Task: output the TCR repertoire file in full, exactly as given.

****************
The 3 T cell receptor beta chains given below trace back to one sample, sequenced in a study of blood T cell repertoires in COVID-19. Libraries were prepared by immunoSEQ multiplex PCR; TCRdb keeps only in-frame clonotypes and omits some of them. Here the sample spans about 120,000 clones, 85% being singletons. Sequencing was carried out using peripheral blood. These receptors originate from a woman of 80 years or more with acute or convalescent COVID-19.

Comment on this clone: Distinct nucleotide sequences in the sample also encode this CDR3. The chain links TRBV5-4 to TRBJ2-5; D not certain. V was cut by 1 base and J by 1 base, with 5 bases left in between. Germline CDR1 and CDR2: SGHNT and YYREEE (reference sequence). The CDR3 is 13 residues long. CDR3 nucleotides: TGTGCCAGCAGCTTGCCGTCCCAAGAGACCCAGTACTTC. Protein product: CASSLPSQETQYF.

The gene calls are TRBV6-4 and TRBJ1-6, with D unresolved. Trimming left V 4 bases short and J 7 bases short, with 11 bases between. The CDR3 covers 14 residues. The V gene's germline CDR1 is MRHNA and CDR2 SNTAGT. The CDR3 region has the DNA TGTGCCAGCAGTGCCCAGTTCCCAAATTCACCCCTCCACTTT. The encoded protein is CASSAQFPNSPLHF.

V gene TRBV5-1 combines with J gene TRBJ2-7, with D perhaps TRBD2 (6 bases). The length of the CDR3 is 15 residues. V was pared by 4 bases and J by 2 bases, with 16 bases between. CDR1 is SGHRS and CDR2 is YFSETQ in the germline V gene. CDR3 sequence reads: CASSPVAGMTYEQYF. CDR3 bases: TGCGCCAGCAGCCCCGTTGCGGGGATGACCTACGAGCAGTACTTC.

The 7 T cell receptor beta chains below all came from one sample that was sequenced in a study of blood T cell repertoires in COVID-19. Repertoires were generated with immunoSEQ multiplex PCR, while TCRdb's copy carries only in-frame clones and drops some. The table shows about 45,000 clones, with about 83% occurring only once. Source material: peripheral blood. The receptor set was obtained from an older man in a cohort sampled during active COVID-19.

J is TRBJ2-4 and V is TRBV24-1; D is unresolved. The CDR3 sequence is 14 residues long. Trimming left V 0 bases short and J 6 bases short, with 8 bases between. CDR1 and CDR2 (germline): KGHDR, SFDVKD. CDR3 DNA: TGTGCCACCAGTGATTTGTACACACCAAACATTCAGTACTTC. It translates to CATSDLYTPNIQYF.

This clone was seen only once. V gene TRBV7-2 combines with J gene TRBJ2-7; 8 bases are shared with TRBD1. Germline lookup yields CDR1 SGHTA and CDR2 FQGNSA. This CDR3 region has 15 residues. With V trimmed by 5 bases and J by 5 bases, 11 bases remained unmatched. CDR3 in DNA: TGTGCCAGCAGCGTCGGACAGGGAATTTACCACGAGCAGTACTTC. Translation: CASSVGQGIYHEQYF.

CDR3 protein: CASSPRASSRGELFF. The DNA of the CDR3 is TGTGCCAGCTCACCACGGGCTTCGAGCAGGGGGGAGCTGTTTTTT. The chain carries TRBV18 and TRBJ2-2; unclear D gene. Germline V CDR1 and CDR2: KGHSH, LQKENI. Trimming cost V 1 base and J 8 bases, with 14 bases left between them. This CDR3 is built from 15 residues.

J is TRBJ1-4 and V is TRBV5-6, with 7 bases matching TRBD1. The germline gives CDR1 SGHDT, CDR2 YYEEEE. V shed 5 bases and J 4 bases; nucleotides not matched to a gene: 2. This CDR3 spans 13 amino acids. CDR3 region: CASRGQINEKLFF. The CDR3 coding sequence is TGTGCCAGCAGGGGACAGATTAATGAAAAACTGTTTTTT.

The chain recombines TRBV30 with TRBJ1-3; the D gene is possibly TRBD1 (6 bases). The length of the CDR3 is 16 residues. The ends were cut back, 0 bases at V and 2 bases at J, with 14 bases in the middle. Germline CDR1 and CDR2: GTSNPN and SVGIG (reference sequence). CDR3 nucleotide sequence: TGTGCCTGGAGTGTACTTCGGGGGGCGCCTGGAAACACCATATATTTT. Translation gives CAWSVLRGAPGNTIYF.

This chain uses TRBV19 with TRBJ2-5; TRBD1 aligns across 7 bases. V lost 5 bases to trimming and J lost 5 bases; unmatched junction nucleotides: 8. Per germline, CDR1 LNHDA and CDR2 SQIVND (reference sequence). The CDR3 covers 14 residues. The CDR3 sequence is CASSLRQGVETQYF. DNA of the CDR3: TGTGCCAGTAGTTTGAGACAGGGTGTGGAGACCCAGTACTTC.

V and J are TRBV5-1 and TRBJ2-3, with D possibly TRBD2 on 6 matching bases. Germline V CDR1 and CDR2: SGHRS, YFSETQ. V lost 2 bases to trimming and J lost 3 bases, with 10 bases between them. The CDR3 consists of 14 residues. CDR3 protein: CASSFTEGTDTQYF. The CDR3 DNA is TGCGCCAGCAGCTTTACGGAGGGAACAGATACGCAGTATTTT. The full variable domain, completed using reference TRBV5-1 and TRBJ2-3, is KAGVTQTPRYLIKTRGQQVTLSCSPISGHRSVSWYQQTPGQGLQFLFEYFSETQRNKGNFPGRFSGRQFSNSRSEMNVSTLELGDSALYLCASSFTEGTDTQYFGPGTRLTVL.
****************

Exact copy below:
The 3 T cell receptor beta chains given below trace back to one sample, sequenced in a study of blood T cell repertoires in COVID-19. Libraries were prepared by immunoSEQ multiplex PCR; TCRdb keeps only in-frame clonotypes and omits some of them. Here the sample spans about 120,000 clones, 85% being singletons. Sequencing was carried out using peripheral blood. These receptors originate from a woman of 80 years or more with acute or convalescent COVID-19.

Comment on this clone: Distinct nucleotide sequences in the sample also encode this CDR3. The chain links TRBV5-4 to TRBJ2-5; D not certain. V was cut by 1 base and J by 1 base, with 5 bases left in between. Germline CDR1 and CDR2: SGHNT and YYREEE (reference sequence). The CDR3 is 13 residues long. CDR3 nucleotides: TGTGCCAGCAGCTTGCCGTCCCAAGAGACCCAGTACTTC. Protein product: CASSLPSQETQYF.

The gene calls are TRBV6-4 and TRBJ1-6, with D unresolved. Trimming left V 4 bases short and J 7 bases short, with 11 bases between. The CDR3 covers 14 residues. The V gene's germline CDR1 is MRHNA and CDR2 SNTAGT. The CDR3 region has the DNA TGTGCCAGCAGTGCCCAGTTCCCAAATTCACCCCTCCACTTT. The encoded protein is CASSAQFPNSPLHF.

V gene TRBV5-1 combines with J gene TRBJ2-7, with D perhaps TRBD2 (6 bases). The length of the CDR3 is 15 residues. V was pared by 4 bases and J by 2 bases, with 16 bases between. CDR1 is SGHRS and CDR2 is YFSETQ in the germline V gene. CDR3 sequence reads: CASSPVAGMTYEQYF. CDR3 bases: TGCGCCAGCAGCCCCGTTGCGGGGATGACCTACGAGCAGTACTTC.

The 7 T cell receptor beta chains below all came from one sample that was sequenced in a study of blood T cell repertoires in COVID-19. Repertoires were generated with immunoSEQ multiplex PCR, while TCRdb's copy carries only in-frame clones and drops some. The table shows about 45,000 clones, with about 83% occurring only once. Source material: peripheral blood. The receptor set was obtained from an older man in a cohort sampled during active COVID-19.

J is TRBJ2-4 and V is TRBV24-1; D is unresolved. The CDR3 sequence is 14 residues long. Trimming left V 0 bases short and J 6 bases short, with 8 bases between. CDR1 and CDR2 (germline): KGHDR, SFDVKD. CDR3 DNA: TGTGCCACCAGTGATTTGTACACACCAAACATTCAGTACTTC. It translates to CATSDLYTPNIQYF.

This clone was seen only once. V gene TRBV7-2 combines with J gene TRBJ2-7; 8 bases are shared with TRBD1. Germline lookup yields CDR1 SGHTA and CDR2 FQGNSA. This CDR3 region has 15 residues. With V trimmed by 5 bases and J by 5 bases, 11 bases remained unmatched. CDR3 in DNA: TGTGCCAGCAGCGTCGGACAGGGAATTTACCACGAGCAGTACTTC. Translation: CASSVGQGIYHEQYF.

CDR3 protein: CASSPRASSRGELFF. The DNA of the CDR3 is TGTGCCAGCTCACCACGGGCTTCGAGCAGGGGGGAGCTGTTTTTT. The chain carries TRBV18 and TRBJ2-2; unclear D gene. Germline V CDR1 and CDR2: KGHSH, LQKENI. Trimming cost V 1 base and J 8 bases, with 14 bases left between them. This CDR3 is built from 15 residues.

J is TRBJ1-4 and V is TRBV5-6, with 7 bases matching TRBD1. The germline gives CDR1 SGHDT, CDR2 YYEEEE. V shed 5 bases and J 4 bases; nucleotides not matched to a gene: 2. This CDR3 spans 13 amino acids. CDR3 region: CASRGQINEKLFF. The CDR3 coding sequence is TGTGCCAGCAGGGGACAGATTAATGAAAAACTGTTTTTT.

The chain recombines TRBV30 with TRBJ1-3; the D gene is possibly TRBD1 (6 bases). The length of the CDR3 is 16 residues. The ends were cut back, 0 bases at V and 2 bases at J, with 14 bases in the middle. Germline CDR1 and CDR2: GTSNPN and SVGIG (reference sequence). CDR3 nucleotide sequence: TGTGCCTGGAGTGTACTTCGGGGGGCGCCTGGAAACACCATATATTTT. Translation gives CAWSVLRGAPGNTIYF.

This chain uses TRBV19 with TRBJ2-5; TRBD1 aligns across 7 bases. V lost 5 bases to trimming and J lost 5 bases; unmatched junction nucleotides: 8. Per germline, CDR1 LNHDA and CDR2 SQIVND (reference sequence). The CDR3 covers 14 residues. The CDR3 sequence is CASSLRQGVETQYF. DNA of the CDR3: TGTGCCAGTAGTTTGAGACAGGGTGTGGAGACCCAGTACTTC.

V and J are TRBV5-1 and TRBJ2-3, with D possibly TRBD2 on 6 matching bases. Germline V CDR1 and CDR2: SGHRS, YFSETQ. V lost 2 bases to trimming and J lost 3 bases, with 10 bases between them. The CDR3 consists of 14 residues. CDR3 protein: CASSFTEGTDTQYF. The CDR3 DNA is TGCGCCAGCAGCTTTACGGAGGGAACAGATACGCAGTATTTT. The full variable domain, completed using reference TRBV5-1 and TRBJ2-3, is KAGVTQTPRYLIKTRGQQVTLSCSPISGHRSVSWYQQTPGQGLQFLFEYFSETQRNKGNFPGRFSGRQFSNSRSEMNVSTLELGDSALYLCASSFTEGTDTQYFGPGTRLTVL.